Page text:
AMD's quad-core Opteron chip has silently topped Intel's similarly endowed Xeon processor as the leader of VMware's server virtualization performance benchmark.
The usurping, however, isn't a result of a new system or chip. The Intel-based system that was formally king of the VMmark 16-core server scores has been disqualified.
Dell's submission of its 4-socket PowerEdge R900, published May 2008, was unceremoniously heaved last week due to the results not being "in compliance with the VMmark run and reporting rules."
"Specifically, this result used a configuration that was not fully disclosed...," the withdrawn result now cites. VMware adds it has updated its rules to clarify what types of optimization is permitted before running the benchmark.
Previously, the Intel-based R900 led the 4-socket benchmarks with a VMmark score of 14.23@10 tiles. The AMD-based R905 was second with a score of 14.17@10 tiles. Third was the IBM System x3850 with 13.16@9 tiles.
The new top system is now the AMD-based PowerEdge R905, which had the system score submitted by Dell at the same time as a refreshed R900. An older benchmark of the Intel-based R900 is now relegated to the number four spot.
Intel tells us it believes the withdrawal was a result of a technicality — and justifiably notes it was Dell which submitted the benchmark in the first place. VMware meanwhile is playing the change as an exercise for its benchmarking guidelines. We haven't heard back from Dell.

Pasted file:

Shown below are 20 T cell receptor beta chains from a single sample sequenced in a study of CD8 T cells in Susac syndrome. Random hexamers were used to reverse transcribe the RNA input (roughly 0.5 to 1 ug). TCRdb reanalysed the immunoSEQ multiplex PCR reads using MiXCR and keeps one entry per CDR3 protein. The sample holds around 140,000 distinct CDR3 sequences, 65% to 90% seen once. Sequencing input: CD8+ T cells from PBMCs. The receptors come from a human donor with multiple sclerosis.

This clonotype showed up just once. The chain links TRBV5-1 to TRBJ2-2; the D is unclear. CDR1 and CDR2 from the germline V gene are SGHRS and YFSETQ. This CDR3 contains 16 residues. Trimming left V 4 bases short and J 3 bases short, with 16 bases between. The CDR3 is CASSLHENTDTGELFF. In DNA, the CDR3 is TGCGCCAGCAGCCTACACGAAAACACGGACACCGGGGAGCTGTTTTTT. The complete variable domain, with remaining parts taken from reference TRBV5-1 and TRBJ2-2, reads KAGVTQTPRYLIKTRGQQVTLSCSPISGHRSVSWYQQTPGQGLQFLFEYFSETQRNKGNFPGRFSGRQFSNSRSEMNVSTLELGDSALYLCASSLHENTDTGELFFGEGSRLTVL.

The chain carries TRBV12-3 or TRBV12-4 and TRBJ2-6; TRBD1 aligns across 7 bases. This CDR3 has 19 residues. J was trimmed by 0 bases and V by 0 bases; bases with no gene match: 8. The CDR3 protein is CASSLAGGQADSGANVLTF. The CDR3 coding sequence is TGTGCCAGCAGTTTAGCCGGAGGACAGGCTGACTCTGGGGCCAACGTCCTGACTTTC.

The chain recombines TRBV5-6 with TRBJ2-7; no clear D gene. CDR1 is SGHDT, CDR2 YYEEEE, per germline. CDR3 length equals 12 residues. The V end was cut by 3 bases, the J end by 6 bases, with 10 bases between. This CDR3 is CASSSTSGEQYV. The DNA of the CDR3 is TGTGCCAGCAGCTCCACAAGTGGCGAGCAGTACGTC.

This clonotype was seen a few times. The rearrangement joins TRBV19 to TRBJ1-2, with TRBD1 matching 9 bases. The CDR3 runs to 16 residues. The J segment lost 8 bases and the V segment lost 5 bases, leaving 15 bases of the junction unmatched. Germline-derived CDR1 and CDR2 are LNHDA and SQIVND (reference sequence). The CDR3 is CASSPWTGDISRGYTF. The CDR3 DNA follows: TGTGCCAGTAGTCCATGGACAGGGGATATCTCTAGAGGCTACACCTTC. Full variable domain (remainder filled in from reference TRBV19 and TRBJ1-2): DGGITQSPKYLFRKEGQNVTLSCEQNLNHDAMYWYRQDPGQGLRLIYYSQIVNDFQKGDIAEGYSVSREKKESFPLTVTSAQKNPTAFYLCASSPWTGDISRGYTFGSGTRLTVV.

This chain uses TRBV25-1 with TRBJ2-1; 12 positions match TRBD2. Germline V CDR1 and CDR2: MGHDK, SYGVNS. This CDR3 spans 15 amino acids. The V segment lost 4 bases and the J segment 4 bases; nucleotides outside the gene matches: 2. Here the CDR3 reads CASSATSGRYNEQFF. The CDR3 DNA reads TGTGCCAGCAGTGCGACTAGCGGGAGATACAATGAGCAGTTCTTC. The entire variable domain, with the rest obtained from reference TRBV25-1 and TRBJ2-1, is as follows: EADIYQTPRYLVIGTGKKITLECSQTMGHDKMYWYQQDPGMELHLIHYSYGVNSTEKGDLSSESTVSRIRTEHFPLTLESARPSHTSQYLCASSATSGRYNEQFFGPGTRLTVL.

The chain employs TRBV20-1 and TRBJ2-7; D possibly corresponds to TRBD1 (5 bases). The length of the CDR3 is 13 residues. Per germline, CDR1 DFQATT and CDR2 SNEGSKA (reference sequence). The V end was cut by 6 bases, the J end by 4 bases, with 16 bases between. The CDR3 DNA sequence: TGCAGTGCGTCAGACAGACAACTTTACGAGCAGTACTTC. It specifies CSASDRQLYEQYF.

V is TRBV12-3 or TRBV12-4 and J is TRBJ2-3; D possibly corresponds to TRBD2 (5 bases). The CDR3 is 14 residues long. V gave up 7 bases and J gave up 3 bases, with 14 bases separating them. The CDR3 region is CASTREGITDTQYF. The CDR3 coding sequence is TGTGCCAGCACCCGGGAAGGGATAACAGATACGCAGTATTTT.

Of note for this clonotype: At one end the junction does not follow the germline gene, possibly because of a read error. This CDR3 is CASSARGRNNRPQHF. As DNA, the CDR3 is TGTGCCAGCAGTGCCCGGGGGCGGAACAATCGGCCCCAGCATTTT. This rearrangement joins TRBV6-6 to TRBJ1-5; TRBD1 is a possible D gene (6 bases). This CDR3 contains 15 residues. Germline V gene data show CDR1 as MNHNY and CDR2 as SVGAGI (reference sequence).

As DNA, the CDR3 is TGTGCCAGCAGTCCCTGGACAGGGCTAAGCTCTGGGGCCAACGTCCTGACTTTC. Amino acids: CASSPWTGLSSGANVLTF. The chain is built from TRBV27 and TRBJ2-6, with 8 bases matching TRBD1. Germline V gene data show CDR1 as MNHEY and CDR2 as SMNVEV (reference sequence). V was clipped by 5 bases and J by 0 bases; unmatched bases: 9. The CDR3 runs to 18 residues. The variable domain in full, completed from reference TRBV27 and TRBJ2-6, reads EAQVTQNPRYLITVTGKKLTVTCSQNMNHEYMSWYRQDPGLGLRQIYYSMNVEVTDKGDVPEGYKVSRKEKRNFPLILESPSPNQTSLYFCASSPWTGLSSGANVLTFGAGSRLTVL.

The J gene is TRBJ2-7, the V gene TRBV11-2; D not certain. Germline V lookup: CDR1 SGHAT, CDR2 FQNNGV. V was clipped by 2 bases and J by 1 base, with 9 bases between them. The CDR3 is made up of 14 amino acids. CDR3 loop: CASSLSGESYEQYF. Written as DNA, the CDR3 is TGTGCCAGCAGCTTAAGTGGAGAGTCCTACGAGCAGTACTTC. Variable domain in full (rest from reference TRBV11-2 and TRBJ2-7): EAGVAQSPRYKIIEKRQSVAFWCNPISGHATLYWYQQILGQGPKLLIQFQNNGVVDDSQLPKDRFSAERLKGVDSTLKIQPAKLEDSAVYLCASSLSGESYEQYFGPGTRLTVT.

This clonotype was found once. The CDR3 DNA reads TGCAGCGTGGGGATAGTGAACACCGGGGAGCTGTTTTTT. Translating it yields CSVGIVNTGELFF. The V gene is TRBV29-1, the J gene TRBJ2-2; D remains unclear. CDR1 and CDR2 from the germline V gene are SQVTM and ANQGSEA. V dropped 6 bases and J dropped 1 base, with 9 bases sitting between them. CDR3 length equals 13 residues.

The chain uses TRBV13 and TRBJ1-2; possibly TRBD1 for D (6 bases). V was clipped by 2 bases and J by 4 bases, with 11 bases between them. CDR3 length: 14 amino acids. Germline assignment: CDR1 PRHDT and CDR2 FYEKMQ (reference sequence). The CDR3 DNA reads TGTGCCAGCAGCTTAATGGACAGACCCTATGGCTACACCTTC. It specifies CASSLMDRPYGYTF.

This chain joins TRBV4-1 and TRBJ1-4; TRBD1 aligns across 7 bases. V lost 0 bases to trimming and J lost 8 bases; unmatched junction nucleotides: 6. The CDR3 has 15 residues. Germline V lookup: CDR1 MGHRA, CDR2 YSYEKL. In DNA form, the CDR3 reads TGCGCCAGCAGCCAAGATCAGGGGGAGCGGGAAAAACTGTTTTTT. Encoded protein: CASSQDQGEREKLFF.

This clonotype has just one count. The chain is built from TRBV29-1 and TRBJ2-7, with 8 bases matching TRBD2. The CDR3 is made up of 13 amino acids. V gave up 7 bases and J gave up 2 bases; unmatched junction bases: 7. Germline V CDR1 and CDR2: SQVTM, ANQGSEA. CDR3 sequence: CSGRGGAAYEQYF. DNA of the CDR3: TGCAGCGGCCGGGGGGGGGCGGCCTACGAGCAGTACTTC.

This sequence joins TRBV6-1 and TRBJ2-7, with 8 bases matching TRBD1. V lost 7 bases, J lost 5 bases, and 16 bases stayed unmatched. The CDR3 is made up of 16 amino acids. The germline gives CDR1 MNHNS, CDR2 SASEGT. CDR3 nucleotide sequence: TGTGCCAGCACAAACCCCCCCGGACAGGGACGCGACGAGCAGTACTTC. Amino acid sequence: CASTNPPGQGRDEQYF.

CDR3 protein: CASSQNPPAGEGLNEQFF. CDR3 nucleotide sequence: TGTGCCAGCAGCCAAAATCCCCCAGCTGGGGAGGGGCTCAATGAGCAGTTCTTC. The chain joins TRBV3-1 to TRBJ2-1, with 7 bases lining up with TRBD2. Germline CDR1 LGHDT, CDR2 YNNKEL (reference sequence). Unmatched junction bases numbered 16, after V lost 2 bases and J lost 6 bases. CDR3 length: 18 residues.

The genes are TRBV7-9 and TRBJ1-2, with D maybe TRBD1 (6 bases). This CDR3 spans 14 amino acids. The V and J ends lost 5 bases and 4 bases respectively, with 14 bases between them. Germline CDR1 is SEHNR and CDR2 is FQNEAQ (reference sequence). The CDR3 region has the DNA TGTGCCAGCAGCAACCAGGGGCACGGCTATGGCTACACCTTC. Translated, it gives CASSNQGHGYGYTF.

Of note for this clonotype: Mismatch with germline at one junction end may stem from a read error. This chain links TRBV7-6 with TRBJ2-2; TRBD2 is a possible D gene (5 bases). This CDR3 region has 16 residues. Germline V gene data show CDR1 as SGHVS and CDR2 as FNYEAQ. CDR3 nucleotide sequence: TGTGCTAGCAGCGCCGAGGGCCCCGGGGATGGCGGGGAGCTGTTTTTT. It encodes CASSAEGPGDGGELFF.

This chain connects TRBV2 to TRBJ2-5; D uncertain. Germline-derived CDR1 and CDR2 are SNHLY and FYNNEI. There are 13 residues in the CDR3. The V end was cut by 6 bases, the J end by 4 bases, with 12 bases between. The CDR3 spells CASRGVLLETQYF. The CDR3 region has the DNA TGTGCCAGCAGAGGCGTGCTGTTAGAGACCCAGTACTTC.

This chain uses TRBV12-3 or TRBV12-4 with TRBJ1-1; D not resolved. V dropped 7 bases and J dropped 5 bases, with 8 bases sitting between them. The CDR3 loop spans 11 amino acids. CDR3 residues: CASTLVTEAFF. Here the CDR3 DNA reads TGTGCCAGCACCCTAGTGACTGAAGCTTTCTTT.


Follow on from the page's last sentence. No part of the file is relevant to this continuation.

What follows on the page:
So will Intel update its Xeon virtualization performance page on its website to reflect the disqualification?
Probably not any time soon. You see, Intel has been pretty comfortable living in a convenient fragment of time/space on its site and even with some advertising:
Hey wait a minute — that a quad-core Xeon versus a dual-core Opteron!
To be fair, it could be as innocent as laziness in the marketing department. Intel did have to wait a good six months before the quad-core Opterons were out in the wild for comparisons. Maybe the guy in charge of the charts silently passed away in his cubicle without anyone noticing.
Or maybe our Sherlock Holmes caps are covered in tinfoil for a good reason. ®